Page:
The "big guys" of which AP are a part of, can buy the bulk production of wineries that have capacity and rather than bottle more that the local market can absorb for retail, send it to their consolidated mega plants as raw juice in tankers and rebrand it and skirt the trade barriers.
I pointed out the hundreds of thousands of bottles of wine here in storage. The big secret that few in the local industry will admit to. That doesn't matter though. All one has to do is tour the "golden mile" as they call it between Oliver and Osoyoos after harvest season is done and witness the hundreds of acres of grapes that are left to rot on the vine because there is no buyer for the fruit. And before anyone suggests it, no it is not for Ice Wine.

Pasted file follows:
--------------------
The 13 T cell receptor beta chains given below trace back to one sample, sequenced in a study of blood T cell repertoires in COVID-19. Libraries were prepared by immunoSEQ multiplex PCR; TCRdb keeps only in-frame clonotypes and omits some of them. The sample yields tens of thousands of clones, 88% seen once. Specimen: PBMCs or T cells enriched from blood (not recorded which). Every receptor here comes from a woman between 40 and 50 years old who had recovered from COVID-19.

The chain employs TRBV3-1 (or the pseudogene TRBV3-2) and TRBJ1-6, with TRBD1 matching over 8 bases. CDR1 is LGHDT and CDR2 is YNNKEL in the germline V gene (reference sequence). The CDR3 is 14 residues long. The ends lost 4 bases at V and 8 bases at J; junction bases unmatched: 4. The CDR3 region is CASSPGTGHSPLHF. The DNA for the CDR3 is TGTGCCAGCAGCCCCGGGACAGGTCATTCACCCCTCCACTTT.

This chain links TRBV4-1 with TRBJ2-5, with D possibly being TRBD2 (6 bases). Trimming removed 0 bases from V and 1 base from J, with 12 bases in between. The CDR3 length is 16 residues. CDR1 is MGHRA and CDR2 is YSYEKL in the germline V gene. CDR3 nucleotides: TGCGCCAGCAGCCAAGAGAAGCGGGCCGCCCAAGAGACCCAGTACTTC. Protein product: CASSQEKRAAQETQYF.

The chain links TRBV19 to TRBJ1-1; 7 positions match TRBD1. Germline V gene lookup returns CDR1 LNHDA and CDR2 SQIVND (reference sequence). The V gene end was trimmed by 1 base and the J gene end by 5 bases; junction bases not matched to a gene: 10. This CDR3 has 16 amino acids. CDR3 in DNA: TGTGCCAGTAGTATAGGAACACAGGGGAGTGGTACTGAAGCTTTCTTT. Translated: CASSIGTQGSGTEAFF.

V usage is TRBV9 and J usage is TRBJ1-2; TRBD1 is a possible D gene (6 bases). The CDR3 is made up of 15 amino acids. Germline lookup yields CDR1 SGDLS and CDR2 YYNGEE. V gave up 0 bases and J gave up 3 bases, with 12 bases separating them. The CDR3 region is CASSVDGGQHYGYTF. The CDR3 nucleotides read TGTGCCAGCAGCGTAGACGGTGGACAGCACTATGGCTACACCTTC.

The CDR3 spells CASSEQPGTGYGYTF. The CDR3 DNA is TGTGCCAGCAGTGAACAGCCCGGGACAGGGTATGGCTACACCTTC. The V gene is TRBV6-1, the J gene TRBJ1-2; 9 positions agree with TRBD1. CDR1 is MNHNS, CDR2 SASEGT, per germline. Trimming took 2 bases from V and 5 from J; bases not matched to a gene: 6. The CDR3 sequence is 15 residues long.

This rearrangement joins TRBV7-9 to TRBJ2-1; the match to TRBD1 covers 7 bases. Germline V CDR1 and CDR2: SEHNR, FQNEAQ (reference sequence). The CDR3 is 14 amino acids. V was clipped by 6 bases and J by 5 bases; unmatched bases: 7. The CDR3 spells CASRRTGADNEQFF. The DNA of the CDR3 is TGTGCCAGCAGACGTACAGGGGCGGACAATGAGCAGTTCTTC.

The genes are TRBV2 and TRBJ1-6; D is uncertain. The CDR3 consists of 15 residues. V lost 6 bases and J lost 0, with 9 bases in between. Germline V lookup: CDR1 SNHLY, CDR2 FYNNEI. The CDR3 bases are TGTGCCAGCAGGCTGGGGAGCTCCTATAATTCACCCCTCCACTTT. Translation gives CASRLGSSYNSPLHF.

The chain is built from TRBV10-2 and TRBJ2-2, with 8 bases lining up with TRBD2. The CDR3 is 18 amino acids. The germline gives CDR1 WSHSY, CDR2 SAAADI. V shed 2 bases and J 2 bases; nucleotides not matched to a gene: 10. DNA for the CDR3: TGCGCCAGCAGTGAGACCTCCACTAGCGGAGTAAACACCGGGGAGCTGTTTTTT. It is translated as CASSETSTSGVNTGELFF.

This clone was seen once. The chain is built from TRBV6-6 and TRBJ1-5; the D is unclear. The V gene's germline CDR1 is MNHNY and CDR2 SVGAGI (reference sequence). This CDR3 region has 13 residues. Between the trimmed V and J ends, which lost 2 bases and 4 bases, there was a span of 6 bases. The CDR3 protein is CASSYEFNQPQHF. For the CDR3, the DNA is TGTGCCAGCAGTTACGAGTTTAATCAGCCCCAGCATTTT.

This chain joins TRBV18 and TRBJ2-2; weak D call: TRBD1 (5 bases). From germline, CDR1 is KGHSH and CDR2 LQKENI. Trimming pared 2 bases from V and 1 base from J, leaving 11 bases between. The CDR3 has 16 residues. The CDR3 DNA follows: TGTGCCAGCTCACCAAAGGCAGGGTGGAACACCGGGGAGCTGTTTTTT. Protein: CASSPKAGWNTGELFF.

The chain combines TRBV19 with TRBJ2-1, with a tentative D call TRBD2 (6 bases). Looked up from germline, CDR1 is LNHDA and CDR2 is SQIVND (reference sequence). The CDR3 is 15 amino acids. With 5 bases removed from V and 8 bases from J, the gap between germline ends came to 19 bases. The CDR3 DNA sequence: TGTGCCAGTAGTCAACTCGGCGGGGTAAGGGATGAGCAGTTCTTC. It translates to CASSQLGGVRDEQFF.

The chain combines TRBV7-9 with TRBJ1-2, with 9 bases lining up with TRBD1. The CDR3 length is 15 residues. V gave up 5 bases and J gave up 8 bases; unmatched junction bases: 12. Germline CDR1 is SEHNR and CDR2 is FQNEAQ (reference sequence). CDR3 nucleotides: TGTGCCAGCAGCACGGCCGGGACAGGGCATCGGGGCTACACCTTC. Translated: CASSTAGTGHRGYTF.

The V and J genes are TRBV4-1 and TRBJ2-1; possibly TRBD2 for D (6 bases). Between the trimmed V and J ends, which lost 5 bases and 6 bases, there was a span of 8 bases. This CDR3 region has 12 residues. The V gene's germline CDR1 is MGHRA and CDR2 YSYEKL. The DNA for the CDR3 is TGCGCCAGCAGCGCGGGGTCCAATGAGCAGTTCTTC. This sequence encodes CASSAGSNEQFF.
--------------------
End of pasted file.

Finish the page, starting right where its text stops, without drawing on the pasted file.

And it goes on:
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Re: Another winery bites the dust

Postby Jhunter199 » Jan 17th, 2018, 9:19 pm

I cant say I agree with that wine in the Okanagan doesn't need to be bottled aged? There are numerous highly successful wineries and smaller family owned that as of right now are selling 2012, 2013 vintages. This would beg the question where do they put 10,000 cases of 2014, 2015, 2016 vintages? These need to be climate stored in facilities such as the one you've talked about, the new one David Enn's and company are opening in Naramata, and the ones in Kelowna and Oliver.

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Re: Another winery bites the dust

Postby twobits » Jan 17th, 2018, 9:31 pm

oneh2obabe wrote:[
If you had looked at the dates, you would have noticed ...
Written by Mark Hicken Category: Shipping, Border, Import, Export Laws Published: 09 August 2004 Last Updated: 23 June 2017


OK, my bad, I didn't notice the update. But it doesn't really change anything and in fact supports my argument given that it was dated 2017 and still says....